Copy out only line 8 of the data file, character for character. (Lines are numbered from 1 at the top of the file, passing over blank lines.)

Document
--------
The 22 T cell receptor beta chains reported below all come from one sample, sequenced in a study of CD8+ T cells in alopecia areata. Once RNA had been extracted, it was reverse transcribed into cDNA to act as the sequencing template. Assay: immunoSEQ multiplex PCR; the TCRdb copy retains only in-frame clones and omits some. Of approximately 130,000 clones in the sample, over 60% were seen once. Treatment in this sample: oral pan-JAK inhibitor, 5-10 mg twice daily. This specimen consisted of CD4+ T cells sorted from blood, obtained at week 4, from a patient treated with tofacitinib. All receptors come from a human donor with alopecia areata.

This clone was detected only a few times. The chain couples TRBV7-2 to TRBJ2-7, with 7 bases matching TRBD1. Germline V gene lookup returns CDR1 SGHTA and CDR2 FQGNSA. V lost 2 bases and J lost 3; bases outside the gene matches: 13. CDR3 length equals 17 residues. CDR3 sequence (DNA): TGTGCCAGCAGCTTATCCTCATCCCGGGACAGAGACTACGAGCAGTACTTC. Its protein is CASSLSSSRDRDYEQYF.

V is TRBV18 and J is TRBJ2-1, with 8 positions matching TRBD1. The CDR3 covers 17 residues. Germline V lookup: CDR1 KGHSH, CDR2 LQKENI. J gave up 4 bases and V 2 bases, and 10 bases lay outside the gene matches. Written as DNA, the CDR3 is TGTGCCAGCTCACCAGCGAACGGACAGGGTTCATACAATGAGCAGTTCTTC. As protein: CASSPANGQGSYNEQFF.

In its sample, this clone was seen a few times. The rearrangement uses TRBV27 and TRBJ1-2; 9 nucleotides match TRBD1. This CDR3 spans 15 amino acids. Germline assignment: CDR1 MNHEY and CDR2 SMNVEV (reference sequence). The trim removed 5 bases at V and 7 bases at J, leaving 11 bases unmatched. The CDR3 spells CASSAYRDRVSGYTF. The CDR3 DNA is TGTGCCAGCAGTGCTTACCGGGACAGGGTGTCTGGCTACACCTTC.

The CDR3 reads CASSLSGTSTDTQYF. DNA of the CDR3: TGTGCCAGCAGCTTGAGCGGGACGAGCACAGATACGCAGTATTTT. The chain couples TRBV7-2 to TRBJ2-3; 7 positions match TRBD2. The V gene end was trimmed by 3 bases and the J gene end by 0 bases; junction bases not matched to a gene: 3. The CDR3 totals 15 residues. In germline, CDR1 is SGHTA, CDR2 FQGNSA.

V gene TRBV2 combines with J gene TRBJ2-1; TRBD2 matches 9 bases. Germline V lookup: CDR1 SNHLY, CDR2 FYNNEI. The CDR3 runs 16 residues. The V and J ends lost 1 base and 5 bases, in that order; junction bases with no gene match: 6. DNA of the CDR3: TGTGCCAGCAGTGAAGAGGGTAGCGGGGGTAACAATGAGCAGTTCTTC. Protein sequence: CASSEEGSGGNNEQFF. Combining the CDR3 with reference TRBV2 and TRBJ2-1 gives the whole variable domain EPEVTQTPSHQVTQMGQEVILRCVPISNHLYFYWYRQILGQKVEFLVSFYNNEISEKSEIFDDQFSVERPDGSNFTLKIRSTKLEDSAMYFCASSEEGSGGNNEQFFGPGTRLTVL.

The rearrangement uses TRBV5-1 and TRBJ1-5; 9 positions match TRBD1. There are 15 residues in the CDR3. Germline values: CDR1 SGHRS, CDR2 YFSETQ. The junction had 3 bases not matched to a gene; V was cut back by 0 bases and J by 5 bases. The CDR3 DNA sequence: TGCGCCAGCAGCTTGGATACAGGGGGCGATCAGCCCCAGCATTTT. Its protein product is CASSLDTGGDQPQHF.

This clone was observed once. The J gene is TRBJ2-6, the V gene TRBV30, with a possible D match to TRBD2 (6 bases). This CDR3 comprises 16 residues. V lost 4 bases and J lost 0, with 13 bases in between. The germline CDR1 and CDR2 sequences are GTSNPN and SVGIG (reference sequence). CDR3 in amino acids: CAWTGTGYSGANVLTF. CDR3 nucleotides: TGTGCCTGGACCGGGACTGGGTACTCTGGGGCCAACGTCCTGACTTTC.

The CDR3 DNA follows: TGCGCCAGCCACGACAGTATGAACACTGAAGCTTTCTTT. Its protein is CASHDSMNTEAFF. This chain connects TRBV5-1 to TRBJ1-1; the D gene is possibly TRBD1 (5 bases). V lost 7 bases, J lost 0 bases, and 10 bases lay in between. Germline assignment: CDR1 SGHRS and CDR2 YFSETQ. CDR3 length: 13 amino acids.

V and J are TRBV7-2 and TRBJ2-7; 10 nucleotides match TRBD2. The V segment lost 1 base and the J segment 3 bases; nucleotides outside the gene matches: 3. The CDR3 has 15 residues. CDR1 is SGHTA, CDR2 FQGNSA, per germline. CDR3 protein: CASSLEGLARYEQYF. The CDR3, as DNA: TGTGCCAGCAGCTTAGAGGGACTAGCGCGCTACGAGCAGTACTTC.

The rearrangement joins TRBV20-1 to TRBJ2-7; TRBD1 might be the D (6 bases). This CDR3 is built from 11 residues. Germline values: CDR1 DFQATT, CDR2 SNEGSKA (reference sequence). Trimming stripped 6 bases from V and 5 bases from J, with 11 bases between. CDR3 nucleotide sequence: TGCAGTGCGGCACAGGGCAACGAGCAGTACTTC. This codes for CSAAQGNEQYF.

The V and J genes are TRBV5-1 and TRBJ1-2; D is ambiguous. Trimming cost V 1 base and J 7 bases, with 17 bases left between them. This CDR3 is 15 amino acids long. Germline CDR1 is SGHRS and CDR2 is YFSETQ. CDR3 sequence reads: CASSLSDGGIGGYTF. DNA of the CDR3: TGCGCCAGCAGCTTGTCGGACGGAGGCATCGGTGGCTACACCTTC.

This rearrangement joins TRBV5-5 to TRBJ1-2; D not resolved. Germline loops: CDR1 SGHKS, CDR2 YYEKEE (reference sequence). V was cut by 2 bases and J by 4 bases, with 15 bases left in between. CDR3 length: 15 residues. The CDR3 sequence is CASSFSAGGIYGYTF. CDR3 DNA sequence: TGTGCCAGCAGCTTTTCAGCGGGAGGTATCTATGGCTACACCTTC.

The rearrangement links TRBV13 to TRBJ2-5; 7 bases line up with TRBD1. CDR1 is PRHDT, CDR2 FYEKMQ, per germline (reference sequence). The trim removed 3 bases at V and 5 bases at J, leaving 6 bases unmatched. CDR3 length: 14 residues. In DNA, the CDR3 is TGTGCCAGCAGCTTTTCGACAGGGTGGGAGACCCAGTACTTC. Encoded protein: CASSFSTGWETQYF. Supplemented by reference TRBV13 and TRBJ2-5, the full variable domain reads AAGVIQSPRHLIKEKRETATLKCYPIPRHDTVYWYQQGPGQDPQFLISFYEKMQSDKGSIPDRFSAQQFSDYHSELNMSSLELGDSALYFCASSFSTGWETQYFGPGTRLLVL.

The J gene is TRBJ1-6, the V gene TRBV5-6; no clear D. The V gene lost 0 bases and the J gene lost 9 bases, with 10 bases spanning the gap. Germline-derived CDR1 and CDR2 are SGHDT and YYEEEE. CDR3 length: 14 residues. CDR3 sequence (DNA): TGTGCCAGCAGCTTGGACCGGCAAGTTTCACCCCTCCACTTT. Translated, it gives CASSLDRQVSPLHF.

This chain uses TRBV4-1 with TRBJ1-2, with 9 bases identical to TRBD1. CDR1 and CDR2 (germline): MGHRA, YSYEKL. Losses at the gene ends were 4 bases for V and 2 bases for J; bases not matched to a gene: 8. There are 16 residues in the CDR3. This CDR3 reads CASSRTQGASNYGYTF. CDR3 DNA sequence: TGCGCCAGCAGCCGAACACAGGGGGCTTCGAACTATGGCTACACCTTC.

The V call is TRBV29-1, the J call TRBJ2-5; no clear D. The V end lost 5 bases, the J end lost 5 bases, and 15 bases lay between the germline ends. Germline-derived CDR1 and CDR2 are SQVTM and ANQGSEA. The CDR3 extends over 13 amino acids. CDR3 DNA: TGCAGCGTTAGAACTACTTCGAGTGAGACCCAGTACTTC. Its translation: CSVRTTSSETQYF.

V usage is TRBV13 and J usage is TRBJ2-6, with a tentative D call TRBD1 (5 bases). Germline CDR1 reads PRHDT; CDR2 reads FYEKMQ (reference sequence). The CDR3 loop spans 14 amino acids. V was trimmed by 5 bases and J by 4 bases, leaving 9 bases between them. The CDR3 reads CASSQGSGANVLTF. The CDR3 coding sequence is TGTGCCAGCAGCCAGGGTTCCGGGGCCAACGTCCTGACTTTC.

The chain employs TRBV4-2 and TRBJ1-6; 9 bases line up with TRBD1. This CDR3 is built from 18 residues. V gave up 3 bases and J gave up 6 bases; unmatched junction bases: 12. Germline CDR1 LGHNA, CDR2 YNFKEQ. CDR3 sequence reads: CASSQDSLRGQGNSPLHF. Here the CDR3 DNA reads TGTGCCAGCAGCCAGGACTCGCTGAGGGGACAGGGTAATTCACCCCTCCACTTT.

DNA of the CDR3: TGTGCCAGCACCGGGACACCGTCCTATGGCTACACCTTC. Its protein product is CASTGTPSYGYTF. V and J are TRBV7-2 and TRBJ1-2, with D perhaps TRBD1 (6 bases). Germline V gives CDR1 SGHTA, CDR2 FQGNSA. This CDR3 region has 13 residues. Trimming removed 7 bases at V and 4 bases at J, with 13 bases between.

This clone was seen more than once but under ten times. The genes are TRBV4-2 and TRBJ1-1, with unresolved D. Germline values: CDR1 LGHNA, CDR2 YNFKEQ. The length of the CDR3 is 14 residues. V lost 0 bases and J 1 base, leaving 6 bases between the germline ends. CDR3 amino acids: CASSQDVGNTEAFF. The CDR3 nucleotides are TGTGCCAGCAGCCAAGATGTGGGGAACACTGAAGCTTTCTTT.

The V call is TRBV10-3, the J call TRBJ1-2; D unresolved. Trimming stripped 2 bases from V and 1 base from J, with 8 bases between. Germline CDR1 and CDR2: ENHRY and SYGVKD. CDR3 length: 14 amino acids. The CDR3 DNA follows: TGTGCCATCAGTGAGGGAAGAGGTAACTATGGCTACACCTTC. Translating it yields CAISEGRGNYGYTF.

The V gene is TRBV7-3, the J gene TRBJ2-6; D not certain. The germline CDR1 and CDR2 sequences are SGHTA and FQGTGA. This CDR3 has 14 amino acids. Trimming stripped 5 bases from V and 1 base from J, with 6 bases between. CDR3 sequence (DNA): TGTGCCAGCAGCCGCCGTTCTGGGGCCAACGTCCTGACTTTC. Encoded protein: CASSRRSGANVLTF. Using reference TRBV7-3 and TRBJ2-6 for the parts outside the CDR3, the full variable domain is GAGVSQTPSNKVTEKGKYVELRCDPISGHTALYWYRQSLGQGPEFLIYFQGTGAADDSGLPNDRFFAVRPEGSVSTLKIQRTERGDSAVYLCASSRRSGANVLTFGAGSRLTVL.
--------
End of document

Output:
This clone was observed once. The J gene is TRBJ2-6, the V gene TRBV30, with a possible D match to TRBD2 (6 bases). This CDR3 comprises 16 residues. V lost 4 bases and J lost 0, with 13 bases in between. The germline CDR1 and CDR2 sequences are GTSNPN and SVGIG (reference sequence). CDR3 in amino acids: CAWTGTGYSGANVLTF. CDR3 nucleotides: TGTGCCTGGACCGGGACTGGGTACTCTGGGGCCAACGTCCTGACTTTC.